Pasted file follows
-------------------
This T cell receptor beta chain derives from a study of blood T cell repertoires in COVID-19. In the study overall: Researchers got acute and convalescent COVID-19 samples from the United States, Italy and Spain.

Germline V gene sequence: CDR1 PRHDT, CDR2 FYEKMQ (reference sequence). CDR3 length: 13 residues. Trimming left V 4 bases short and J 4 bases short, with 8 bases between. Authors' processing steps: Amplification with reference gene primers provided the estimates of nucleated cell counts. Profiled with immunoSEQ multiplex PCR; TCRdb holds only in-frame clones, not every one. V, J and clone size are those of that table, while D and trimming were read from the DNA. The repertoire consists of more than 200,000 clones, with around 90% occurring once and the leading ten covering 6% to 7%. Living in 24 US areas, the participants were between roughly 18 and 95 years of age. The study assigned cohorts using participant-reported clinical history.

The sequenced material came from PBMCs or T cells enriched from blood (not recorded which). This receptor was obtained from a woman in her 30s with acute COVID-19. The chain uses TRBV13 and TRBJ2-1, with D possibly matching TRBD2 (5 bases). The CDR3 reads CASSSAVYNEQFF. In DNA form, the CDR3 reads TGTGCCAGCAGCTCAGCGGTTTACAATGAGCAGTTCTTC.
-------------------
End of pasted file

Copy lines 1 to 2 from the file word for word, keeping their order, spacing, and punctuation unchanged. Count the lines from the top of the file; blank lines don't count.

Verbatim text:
This T cell receptor beta chain derives from a study of blood T cell repertoires in COVID-19. In the study overall: Researchers got acute and convalescent COVID-19 samples from the United States, Italy and Spain.

Germline V gene sequence: CDR1 PRHDT, CDR2 FYEKMQ (reference sequence). CDR3 length: 13 residues. Trimming left V 4 bases short and J 4 bases short, with 8 bases between. Authors' processing steps: Amplification with reference gene primers provided the estimates of nucleated cell counts. Profiled with immunoSEQ multiplex PCR; TCRdb holds only in-frame clones, not every one. V, J and clone size are those of that table, while D and trimming were read from the DNA. The repertoire consists of more than 200,000 clones, with around 90% occurring once and the leading ten covering 6% to 7%. Living in 24 US areas, the participants were between roughly 18 and 95 years of age. The study assigned cohorts using participant-reported clinical history.